The way he quit drinking was that he "just stopped. . . . The only thing it ever did for me was to blot out things I didn't want to face. Once I started to face them, I didn't need it anymore."

Since giving up alcohol, Mr. Robards has worked actively to raise funds and public awareness for organizations including the National Council on Alcoholism and Drug Dependency, and the Hazelden Foundation. He has also been involved in a program at the Mayo Clinic called Insight, aimed at helping doctors work with patients. At the Minnesota hospital, he has performed excerpts from "The Iceman Cometh" to illustrate alcoholism; with actress Elaine Stritch he has done A. R. Gurney's "Love Letters" as a study in communication; and, with his son Sam he has presented parts of "Long Day's Journey" as an example of the impact of drugs on a family.

Sam, his son by Miss Bacall, isn't the only one of Mr. Robards' six children to choose acting as a profession. His oldest son, Jason Nelson Robards 3d, called Jady, is an actor in Chicago, and he played a small role with his father in the revival of "You Can't Take It With You."

Acting could be described as a legacy in this family. Mr. Robards' father, Jason Sr., was also a stage and screen actor. In fact, Jason Jr. was born in Chicago when his father was appearing in a touring production of "Lightnin'."

As a young man growing up in Hollywood, Mr. Robards watched his father deteriorate from film industry pressures, and he determined never to become an actor. "When you see someone you're very close to and you love very much not doing well and sort of falling apart, you say, if a business can do that to somebody, I don't want to be in it," he says now.

"But that was fleeting," he continues. After seven years in the Navy during World War II, he decided to give acting a try after all and enrolled in his father's old school, the American Academy of Dramatic Arts in New York. He even had some of the same teachers, one of whom told him, "You're a bigger idiot than your father was."

Two Oscars, a Tony and an Emmy award later, he has unquestionably proven that teacher wrong. He spent part of this past summer in New Orleans shooting his latest movie, "Storyville," with James Spader. And he has a new TV movie scheduled to be broadcast Nov. 17 on the Disney Channel called "Mark Twain and Me."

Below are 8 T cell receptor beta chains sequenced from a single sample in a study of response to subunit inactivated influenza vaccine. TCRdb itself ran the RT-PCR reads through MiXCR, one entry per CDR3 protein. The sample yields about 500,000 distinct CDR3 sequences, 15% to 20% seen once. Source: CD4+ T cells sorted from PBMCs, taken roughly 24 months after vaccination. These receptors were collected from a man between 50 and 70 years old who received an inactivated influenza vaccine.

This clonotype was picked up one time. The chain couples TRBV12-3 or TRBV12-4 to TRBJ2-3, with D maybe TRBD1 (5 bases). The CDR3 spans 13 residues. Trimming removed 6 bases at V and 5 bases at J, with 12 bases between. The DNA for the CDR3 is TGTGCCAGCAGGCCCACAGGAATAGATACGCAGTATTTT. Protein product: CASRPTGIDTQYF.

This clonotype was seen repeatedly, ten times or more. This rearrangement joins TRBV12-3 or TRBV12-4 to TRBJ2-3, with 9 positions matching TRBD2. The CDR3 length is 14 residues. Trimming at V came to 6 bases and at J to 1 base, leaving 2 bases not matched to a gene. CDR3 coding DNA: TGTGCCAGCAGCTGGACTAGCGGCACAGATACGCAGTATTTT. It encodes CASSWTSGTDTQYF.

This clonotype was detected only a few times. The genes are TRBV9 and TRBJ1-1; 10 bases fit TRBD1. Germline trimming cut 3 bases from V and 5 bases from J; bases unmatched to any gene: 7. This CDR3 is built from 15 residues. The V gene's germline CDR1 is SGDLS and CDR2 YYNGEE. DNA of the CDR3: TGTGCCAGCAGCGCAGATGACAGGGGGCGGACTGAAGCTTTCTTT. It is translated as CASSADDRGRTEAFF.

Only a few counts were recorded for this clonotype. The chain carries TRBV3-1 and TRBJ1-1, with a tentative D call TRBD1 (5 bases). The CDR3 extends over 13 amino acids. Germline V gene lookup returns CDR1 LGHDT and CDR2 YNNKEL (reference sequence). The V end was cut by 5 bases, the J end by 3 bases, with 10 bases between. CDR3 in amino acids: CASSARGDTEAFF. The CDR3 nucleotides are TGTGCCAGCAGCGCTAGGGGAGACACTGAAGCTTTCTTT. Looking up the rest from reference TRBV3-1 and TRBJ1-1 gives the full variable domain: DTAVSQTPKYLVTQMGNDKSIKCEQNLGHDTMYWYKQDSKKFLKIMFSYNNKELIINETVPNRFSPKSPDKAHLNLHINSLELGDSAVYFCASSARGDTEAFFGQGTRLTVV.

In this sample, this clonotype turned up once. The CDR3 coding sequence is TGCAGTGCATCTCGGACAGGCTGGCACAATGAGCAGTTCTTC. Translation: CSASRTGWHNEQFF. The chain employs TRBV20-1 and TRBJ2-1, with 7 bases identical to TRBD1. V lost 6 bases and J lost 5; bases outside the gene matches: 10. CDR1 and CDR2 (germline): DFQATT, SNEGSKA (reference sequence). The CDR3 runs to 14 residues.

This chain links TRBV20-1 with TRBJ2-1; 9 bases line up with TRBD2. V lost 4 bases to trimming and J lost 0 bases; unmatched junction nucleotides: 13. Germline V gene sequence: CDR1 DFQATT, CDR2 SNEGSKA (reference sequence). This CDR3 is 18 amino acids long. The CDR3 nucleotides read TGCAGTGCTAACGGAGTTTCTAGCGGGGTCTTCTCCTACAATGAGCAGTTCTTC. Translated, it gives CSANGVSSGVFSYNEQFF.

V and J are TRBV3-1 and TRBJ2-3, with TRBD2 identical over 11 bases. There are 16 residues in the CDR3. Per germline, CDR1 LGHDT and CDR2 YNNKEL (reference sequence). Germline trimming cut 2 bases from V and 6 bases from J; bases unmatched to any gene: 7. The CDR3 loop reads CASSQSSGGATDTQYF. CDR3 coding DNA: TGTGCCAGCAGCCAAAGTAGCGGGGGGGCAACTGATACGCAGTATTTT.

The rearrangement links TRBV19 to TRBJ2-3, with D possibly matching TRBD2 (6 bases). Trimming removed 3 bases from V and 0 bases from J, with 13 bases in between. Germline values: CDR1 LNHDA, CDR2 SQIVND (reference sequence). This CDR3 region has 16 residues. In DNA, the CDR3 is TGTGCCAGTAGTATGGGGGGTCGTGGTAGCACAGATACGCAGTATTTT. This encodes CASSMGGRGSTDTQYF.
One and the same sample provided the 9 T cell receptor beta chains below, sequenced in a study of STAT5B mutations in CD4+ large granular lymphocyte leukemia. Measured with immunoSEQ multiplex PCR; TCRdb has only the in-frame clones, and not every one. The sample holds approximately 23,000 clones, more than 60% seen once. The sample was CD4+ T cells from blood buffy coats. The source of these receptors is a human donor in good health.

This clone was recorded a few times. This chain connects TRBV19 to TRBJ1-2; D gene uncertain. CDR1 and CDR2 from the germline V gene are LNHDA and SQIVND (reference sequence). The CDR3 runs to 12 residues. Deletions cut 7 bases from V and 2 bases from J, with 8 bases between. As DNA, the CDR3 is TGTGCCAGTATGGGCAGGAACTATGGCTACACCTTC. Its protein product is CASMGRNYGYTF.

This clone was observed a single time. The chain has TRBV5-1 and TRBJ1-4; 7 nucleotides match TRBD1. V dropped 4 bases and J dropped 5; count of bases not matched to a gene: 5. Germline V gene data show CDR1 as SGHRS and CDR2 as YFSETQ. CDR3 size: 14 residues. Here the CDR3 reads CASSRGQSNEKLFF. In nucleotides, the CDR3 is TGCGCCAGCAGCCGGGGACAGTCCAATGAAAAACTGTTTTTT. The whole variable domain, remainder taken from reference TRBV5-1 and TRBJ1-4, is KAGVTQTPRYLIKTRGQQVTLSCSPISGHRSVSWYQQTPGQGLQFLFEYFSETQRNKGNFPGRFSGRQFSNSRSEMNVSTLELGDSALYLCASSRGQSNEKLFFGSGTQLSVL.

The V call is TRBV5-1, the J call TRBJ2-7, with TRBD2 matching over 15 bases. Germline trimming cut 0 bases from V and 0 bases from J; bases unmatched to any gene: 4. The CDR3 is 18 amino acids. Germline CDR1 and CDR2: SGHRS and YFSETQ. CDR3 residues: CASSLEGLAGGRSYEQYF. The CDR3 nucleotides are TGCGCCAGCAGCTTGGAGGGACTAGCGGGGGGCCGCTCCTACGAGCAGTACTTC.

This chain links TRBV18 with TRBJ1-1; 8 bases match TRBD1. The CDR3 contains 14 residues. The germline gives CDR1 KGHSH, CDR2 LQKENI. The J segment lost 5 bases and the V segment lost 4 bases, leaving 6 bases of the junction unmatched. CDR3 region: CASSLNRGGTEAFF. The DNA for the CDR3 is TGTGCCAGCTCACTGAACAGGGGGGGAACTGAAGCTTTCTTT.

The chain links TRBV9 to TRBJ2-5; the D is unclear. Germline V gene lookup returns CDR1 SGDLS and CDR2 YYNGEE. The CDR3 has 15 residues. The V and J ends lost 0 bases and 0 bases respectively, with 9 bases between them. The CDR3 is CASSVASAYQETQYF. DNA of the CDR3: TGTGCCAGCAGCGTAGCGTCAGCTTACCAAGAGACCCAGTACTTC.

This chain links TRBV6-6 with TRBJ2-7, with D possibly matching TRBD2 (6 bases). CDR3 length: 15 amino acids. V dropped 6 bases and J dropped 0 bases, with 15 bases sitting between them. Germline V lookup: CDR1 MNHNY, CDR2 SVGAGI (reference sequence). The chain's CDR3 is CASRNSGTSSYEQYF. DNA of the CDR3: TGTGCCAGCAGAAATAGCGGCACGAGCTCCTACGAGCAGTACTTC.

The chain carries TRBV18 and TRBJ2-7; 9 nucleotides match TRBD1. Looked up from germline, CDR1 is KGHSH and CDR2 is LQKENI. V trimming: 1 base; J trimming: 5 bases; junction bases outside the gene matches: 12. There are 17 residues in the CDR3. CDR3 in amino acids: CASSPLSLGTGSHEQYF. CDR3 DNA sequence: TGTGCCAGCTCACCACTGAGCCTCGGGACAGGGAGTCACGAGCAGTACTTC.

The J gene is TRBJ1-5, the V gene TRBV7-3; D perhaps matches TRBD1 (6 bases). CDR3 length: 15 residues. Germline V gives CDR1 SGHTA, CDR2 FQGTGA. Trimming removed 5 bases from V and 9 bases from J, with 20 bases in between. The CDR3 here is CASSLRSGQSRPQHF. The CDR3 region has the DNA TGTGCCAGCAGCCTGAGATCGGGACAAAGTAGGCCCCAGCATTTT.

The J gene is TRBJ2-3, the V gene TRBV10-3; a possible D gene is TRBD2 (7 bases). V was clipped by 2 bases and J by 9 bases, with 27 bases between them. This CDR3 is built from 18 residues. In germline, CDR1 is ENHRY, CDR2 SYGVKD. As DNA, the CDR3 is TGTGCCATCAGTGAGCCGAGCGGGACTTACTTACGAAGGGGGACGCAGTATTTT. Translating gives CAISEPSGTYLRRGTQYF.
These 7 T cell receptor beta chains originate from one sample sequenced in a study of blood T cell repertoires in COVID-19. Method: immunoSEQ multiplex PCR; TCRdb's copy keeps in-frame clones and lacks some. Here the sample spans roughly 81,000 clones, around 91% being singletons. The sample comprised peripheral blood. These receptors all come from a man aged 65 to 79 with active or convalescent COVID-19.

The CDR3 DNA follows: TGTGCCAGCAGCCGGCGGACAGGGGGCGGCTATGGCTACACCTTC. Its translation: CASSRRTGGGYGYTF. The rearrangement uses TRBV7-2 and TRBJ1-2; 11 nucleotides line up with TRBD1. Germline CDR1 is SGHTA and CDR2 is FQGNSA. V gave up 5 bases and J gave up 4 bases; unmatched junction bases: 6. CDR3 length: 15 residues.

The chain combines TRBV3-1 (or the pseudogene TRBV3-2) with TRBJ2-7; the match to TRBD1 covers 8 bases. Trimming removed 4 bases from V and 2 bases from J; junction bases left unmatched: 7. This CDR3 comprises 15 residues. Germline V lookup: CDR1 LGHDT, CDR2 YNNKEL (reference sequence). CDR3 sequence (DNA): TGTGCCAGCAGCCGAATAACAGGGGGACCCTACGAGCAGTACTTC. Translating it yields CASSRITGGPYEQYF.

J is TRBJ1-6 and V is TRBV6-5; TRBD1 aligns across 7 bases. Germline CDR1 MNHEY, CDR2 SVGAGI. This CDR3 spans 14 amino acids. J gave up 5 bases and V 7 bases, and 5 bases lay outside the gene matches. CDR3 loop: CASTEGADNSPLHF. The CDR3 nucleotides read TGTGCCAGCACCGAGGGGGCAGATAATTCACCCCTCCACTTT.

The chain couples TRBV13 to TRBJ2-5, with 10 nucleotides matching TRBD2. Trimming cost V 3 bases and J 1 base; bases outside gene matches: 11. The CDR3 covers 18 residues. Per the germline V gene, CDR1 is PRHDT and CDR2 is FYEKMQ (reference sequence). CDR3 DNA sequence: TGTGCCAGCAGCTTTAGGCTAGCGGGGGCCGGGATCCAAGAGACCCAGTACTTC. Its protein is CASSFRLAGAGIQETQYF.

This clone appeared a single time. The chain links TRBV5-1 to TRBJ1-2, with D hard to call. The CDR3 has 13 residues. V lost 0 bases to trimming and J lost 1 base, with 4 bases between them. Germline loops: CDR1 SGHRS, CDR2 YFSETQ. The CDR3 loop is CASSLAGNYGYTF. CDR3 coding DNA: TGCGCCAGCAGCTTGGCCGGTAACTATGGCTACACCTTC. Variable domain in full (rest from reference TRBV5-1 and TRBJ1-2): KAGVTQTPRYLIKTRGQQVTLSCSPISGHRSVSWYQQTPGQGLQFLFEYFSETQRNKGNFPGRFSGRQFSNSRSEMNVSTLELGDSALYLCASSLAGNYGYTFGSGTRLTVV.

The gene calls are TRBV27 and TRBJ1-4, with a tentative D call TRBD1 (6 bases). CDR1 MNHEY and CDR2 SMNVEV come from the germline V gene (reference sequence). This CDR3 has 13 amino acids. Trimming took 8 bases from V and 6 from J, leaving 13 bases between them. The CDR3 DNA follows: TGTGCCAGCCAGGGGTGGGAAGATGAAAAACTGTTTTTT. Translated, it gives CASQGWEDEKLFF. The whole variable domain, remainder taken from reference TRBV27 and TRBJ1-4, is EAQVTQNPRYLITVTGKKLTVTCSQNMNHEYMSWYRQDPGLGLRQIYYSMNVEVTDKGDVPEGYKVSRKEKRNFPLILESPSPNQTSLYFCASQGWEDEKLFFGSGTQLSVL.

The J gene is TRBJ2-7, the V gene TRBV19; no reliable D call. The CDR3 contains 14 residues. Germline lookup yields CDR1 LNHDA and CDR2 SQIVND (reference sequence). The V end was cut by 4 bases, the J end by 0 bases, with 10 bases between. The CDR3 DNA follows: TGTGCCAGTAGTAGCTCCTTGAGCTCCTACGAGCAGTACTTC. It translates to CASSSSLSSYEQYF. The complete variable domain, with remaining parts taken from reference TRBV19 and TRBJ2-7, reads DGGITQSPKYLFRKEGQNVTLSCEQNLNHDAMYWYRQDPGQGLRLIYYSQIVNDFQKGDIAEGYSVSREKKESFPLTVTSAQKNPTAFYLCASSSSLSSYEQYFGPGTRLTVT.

Although he clearly prefers stage work -- last season he reluctantly withdrew from a production of "King Lear" in Boston after he found himself facing "cash shortages" -- Mr. Robards seems to have little trouble finding TV and movie work when the need arises.

He first worked with his current co-star, Miss Ivey, six years ago in a TV production of "The Long Hot Summer," in which she played his daughter. But, he cautions, "A movie is an entirely different thing. When you're shooting a film you don't get to investigate. [You're told:] 'Go out and do this scene quickly because we've got to get out of here.' . . . We worked together well, but under those circumstances you don't know someone."

He has unqualified praise for Miss Ivey in "Park Your Car in Harvard Yard," describing her performance as "magic" and insisting that her initial reading of the script "dragged me in the play more than anything."

For that matter, he sounds enthusiastic about the entire production. However, less than three weeks into rehearsals, he admits candidly, "I'm in that period where you die a little every day. Then you get a new life, then you die a little. I always do that, though, in a play. [I wonder] why do I do this play? There are so many easier ways to go. Maybe I have hope in the theater."

'Park Your Car in Harvard Yard'

'Park Your Car in Harvard Yard'

When: Tuesdays to Saturdays at 8 p.m., matinees Wednesdays and Saturdays at 2 p.m., and Sundays at 3 p.m. Through Oct. 27.

Where: Morris A. Mechanic Theatre.

Tickets: $20-$35.

Call: 625-1400.